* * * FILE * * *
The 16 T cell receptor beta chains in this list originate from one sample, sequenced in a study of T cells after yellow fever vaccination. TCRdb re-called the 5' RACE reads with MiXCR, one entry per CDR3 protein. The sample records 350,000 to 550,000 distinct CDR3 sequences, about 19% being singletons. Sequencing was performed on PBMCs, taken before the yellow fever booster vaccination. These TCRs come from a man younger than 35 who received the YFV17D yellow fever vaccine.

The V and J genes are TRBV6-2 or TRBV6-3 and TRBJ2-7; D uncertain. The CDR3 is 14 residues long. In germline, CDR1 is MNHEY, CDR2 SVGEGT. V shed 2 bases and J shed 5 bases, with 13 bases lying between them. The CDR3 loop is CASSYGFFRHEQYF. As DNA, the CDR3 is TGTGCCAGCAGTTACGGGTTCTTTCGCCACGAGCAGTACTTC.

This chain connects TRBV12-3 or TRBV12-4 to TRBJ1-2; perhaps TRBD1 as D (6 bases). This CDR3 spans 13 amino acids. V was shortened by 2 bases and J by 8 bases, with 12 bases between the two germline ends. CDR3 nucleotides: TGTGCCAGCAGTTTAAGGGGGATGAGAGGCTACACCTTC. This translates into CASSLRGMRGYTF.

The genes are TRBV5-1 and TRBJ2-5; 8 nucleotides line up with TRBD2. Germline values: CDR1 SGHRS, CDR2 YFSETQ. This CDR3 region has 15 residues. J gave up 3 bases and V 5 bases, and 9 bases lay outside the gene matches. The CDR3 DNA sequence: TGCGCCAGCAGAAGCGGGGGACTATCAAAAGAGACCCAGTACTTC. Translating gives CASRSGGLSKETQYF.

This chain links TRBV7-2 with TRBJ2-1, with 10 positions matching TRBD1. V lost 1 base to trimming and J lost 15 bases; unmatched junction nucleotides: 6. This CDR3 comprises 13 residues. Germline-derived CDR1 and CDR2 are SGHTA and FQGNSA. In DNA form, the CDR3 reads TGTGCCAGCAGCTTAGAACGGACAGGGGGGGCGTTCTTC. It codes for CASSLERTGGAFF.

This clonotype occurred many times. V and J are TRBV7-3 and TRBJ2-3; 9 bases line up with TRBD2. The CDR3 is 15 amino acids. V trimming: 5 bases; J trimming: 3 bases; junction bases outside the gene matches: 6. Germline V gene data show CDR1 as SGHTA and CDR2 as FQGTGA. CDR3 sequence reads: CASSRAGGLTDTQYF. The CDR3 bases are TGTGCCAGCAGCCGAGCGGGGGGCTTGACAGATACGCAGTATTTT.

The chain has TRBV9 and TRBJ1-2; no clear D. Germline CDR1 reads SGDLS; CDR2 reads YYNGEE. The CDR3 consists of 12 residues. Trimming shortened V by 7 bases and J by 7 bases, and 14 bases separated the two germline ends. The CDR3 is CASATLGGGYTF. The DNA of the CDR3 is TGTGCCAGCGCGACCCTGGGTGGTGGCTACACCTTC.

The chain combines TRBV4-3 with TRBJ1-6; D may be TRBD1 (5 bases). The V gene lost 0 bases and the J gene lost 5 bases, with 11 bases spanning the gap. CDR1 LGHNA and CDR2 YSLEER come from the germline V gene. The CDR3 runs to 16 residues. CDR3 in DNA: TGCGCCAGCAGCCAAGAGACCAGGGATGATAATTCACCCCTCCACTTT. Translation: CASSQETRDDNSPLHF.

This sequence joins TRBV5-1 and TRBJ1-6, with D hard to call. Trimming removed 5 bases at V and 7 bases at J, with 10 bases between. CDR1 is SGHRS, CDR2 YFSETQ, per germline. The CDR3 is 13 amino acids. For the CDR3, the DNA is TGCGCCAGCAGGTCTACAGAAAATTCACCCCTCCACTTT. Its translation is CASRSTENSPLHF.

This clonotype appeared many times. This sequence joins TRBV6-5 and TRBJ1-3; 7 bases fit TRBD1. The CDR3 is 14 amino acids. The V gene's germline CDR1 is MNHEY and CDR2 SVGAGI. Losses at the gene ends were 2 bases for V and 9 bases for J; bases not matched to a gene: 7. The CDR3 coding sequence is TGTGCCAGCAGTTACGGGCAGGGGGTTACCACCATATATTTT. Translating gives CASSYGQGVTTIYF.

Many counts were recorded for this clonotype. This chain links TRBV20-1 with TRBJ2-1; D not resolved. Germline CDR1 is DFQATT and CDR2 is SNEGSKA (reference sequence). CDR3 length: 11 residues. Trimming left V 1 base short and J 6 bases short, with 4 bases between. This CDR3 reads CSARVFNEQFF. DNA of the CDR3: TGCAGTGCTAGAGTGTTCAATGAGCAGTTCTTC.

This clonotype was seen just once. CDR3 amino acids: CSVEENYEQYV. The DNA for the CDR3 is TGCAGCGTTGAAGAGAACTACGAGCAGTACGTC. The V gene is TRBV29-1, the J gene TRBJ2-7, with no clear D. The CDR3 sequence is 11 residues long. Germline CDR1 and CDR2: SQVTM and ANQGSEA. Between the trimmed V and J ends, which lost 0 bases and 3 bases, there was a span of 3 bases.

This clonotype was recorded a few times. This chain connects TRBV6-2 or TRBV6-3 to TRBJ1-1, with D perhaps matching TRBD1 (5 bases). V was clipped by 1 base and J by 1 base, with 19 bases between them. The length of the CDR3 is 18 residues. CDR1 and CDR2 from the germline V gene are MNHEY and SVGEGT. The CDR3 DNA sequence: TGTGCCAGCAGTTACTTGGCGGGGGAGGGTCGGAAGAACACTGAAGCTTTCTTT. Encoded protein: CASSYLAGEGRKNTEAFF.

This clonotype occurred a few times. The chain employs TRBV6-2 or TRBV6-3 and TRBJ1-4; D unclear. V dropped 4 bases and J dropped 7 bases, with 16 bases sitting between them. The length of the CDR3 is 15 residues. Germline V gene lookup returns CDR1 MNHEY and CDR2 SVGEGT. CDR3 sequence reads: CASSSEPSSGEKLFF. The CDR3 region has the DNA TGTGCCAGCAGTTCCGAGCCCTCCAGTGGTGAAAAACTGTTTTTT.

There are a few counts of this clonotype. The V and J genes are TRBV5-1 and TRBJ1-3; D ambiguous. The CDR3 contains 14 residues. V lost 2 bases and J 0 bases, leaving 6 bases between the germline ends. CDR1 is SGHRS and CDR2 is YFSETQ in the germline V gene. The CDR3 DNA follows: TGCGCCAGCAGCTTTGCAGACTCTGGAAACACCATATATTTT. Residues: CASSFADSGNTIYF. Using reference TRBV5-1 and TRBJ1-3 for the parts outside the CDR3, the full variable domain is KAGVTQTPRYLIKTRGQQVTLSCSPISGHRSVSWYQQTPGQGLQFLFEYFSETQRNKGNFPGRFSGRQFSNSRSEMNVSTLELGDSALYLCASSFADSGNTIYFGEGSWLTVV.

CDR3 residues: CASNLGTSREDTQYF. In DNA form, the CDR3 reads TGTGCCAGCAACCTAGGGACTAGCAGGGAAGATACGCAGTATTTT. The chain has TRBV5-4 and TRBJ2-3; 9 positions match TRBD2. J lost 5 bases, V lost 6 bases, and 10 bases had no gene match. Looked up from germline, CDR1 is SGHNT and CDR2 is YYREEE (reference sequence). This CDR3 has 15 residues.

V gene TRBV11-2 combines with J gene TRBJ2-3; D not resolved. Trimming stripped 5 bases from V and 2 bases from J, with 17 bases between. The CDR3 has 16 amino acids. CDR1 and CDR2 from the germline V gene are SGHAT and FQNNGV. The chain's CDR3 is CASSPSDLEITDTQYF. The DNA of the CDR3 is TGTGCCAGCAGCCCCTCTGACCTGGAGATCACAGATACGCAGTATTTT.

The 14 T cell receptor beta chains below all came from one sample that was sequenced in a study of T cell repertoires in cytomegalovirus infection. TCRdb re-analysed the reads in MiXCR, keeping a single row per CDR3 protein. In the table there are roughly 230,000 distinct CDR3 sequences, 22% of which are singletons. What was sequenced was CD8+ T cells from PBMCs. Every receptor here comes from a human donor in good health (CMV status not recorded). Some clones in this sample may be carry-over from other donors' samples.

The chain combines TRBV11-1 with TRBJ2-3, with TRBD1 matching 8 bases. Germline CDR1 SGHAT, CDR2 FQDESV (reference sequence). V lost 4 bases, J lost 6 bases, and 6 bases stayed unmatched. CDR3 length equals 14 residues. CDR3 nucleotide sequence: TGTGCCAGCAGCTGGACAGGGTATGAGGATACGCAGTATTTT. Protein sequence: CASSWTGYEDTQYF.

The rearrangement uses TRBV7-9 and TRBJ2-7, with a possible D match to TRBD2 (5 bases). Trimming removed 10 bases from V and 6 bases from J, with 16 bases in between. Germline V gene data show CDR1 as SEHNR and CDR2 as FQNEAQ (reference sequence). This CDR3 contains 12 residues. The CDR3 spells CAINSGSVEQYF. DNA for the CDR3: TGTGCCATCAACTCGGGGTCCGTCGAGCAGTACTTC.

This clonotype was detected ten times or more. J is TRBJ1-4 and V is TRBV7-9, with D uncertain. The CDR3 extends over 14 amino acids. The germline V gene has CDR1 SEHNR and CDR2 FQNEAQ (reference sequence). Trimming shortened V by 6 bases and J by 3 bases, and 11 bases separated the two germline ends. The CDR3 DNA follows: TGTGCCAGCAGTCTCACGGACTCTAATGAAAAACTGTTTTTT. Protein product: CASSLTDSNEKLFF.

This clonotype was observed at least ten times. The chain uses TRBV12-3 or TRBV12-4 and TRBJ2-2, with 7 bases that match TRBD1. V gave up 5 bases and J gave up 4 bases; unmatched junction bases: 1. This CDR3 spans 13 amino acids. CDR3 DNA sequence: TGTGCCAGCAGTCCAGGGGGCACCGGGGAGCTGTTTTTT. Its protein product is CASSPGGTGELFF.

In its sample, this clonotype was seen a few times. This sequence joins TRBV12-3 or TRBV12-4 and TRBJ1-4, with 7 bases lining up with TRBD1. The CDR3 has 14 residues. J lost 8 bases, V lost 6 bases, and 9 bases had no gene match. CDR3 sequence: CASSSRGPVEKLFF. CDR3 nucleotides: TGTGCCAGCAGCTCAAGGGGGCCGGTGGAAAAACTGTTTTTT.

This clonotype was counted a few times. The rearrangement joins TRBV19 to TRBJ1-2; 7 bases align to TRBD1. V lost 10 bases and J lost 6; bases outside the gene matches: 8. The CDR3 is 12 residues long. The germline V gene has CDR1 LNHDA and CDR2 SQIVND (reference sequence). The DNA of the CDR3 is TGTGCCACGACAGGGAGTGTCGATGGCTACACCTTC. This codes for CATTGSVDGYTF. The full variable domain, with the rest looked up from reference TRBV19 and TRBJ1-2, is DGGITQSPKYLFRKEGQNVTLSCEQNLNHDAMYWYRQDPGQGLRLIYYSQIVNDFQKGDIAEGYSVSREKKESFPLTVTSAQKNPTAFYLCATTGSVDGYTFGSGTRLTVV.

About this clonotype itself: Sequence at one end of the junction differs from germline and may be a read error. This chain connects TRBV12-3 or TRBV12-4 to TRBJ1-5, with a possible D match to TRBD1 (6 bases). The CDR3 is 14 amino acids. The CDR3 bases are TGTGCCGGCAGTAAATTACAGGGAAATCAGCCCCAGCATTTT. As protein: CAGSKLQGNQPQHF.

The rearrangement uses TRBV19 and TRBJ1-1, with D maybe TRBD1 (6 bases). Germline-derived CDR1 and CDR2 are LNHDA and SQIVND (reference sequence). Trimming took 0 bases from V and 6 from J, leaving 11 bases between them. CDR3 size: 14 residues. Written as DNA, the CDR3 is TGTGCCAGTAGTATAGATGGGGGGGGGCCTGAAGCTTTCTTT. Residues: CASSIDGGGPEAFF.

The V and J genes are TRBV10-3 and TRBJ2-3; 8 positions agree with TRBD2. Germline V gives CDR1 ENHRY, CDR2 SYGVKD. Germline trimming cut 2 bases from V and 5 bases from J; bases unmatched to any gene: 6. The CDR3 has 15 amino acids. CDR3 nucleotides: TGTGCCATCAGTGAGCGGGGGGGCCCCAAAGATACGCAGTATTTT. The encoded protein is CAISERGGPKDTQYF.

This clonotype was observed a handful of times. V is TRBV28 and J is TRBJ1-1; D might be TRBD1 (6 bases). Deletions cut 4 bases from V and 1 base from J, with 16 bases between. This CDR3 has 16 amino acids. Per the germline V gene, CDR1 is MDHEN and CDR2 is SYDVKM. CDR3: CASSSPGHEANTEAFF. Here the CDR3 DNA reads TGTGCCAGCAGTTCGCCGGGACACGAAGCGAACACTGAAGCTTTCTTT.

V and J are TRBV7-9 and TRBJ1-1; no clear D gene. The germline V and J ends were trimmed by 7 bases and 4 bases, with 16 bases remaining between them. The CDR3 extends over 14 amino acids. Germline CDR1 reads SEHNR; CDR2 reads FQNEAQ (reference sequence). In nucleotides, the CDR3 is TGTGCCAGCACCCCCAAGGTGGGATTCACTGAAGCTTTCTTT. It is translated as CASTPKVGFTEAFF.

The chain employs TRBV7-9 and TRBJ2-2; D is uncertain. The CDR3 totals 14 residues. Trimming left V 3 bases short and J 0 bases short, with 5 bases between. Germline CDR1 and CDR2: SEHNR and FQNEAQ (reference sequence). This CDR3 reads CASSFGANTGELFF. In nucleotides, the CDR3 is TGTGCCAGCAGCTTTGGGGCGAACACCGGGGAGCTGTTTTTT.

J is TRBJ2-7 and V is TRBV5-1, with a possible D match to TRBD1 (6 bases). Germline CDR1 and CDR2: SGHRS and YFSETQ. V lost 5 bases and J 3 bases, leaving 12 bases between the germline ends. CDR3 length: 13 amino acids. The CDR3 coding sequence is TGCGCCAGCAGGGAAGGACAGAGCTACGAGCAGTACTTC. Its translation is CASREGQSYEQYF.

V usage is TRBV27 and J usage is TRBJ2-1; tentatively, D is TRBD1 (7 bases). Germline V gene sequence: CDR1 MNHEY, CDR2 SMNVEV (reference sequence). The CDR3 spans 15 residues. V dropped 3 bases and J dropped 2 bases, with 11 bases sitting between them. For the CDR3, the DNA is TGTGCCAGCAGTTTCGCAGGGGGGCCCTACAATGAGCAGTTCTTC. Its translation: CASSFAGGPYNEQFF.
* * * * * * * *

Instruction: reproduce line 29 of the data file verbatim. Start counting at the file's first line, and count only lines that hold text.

V and J are TRBV7-9 and TRBJ1-1; no clear D gene. The germline V and J ends were trimmed by 7 bases and 4 bases, with 16 bases remaining between them. The CDR3 extends over 14 amino acids. Germline CDR1 reads SEHNR; CDR2 reads FQNEAQ (reference sequence). In nucleotides, the CDR3 is TGTGCCAGCACCCCCAAGGTGGGATTCACTGAAGCTTTCTTT. It is translated as CASTPKVGFTEAFF.